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The Cullinan Diamond, weighing 3,106 carats, is the world's largest (one carat equals about 200 milligrams). It was discovered on January 25, 1905, at the Premier Diamond Mine, in Transvaal, South Africa. Named for Sir Thomas M. Cullinan, chairman of the Premier Diamond Company, it was cut into 9 major stones and 96 smaller stones called "brilliants." The total weight of the cut stones was 1,063 carats—only 35 percent of the original weight.
The largest of the major stones, which remains the largest cut diamond in the world, is called Cullinan I. Also known as the "Greater Star of Africa" or the "First Star of Africa," it is a pear-shaped diamond weighing 530.2 carats. It is 2.12 inches (5.4 centimeters) long, 1.75 inches (4.4 centimeters) wide, and 1 inch (2.5 centimeters) thick at its deepest point. It was presented to Britain's King Edward VII in 1907 and was set in the British monarch's scepter.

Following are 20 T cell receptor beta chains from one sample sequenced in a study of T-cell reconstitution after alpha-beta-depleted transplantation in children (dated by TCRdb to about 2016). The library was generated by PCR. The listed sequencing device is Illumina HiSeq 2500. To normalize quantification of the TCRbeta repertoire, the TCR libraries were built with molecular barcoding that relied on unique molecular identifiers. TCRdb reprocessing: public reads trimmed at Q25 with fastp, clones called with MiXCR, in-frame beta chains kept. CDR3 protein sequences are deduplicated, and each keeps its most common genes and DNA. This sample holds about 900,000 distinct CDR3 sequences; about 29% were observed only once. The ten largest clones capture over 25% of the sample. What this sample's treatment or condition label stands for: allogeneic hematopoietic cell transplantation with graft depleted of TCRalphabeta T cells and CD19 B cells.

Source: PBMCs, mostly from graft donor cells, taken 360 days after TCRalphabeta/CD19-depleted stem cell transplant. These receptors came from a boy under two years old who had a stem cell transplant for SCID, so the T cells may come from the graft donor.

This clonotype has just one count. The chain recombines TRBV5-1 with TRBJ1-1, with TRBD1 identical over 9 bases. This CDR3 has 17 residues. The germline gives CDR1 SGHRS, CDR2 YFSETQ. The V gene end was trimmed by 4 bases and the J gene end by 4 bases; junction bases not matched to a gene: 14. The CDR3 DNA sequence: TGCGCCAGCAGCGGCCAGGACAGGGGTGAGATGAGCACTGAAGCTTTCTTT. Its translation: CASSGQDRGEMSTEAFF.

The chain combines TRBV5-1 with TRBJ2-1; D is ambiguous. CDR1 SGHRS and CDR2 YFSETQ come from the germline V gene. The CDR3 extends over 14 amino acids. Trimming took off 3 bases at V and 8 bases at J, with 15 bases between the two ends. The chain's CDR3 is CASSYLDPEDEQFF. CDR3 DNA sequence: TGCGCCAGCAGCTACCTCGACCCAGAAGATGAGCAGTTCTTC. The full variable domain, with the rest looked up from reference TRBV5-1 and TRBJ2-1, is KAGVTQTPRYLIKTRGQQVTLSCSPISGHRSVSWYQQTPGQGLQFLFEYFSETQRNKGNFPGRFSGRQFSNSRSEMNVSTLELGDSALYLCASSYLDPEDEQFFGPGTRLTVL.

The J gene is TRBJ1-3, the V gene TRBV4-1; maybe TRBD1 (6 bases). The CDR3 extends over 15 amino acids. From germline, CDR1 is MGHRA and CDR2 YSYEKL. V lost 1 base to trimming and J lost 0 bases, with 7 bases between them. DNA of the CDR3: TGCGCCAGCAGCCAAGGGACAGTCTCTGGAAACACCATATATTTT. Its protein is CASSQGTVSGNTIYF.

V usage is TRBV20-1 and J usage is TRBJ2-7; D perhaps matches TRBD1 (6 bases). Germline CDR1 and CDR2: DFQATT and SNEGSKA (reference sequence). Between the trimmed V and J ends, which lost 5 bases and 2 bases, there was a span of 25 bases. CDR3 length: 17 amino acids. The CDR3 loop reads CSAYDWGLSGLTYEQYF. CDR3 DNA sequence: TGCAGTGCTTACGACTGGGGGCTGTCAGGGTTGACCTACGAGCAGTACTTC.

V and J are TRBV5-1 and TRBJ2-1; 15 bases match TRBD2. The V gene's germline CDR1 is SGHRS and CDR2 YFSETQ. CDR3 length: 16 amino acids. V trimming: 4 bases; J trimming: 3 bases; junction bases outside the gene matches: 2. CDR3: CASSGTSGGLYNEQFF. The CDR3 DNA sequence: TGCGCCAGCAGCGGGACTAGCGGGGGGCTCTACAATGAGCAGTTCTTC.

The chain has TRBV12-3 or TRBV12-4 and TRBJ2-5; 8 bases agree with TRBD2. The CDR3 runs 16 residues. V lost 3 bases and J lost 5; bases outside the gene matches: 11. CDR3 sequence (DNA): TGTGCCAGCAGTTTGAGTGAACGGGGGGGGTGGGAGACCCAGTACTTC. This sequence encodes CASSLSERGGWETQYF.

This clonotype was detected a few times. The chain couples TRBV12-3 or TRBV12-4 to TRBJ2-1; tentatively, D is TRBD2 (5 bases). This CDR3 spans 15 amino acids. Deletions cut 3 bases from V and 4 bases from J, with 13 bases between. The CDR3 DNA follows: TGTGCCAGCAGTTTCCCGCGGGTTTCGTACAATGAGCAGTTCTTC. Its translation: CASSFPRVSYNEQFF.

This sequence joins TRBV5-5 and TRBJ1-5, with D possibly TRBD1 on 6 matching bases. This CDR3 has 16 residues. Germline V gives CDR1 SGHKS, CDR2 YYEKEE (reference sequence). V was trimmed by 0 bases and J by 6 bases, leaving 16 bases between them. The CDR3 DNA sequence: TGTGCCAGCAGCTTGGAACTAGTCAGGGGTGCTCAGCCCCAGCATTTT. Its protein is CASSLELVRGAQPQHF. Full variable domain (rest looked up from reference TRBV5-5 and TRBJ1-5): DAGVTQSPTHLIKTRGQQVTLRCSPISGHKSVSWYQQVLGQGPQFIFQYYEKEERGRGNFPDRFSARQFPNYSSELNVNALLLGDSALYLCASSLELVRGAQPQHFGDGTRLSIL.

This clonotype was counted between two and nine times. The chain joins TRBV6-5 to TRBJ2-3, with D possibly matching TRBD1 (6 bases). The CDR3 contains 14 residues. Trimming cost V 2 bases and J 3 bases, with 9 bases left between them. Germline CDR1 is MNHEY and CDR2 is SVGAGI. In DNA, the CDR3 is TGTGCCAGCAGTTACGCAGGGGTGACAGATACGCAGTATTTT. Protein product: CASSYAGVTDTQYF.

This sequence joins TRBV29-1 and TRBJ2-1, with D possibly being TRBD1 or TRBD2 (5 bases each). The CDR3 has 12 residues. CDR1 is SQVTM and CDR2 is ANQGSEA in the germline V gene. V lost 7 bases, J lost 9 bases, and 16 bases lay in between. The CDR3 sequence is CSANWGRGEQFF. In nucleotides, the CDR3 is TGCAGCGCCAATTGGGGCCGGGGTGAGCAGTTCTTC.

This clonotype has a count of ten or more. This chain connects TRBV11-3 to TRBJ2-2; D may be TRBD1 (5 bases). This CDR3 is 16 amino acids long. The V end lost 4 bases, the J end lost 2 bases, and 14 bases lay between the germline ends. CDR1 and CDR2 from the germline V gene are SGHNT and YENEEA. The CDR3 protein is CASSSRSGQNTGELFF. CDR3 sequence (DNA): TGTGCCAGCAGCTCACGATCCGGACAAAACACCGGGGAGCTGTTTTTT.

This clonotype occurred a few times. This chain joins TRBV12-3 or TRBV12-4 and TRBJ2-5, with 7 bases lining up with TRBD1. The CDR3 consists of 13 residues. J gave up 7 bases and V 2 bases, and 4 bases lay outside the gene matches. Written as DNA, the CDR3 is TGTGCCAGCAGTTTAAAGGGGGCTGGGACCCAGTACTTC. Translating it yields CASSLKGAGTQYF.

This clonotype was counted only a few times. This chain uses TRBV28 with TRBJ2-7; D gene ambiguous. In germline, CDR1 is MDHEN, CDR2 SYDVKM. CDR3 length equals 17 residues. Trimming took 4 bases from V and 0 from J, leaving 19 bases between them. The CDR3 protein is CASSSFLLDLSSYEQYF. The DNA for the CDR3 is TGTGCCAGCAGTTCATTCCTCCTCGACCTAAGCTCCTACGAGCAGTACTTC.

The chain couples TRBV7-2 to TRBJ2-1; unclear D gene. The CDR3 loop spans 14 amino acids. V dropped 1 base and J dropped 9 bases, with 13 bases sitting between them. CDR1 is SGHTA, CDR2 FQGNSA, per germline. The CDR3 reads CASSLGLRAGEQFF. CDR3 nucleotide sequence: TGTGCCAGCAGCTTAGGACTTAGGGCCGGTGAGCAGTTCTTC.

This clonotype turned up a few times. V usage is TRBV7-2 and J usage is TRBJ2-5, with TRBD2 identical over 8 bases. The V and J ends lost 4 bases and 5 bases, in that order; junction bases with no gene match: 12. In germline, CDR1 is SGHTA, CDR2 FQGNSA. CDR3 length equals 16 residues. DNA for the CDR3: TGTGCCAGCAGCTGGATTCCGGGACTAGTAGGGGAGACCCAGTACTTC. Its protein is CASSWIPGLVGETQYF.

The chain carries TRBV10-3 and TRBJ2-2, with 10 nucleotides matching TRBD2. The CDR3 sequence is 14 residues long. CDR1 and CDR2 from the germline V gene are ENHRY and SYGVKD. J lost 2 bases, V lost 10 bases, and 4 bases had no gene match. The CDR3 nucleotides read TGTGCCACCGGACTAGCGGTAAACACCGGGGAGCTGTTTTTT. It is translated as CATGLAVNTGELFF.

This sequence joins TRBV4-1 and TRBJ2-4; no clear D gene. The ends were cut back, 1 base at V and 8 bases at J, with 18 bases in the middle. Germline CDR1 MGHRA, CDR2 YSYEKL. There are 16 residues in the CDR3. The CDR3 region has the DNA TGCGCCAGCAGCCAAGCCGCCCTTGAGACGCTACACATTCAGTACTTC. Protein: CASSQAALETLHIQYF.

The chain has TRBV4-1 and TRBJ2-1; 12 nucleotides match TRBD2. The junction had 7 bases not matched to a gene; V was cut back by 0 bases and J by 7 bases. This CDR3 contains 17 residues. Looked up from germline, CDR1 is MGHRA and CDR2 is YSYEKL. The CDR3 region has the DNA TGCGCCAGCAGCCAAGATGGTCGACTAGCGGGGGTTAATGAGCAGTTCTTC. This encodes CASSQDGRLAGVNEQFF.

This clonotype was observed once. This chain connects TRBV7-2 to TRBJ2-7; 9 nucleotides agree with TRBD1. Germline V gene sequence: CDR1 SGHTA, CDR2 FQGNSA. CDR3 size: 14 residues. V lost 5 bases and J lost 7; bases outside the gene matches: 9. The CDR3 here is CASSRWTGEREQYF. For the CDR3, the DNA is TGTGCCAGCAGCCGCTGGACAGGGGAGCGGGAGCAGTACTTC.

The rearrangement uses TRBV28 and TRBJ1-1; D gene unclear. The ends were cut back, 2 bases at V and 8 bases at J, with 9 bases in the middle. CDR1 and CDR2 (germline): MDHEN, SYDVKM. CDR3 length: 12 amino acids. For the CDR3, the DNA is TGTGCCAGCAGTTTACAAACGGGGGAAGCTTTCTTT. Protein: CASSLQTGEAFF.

Cullinan II, also known as the "Second Star of Africa," is an oblong diamond which weighs 317.4 carats. It was set in the British Imperial State Crown.
Sources: Argenzio, Victor. Diamonds Eternal, pp. 40-43; Field, Leslie. The Queen's Jewels, pp. 72-75; How In the World?: A Fascinating Journey Through the World of Human Ingenuity, pp. 144-45.
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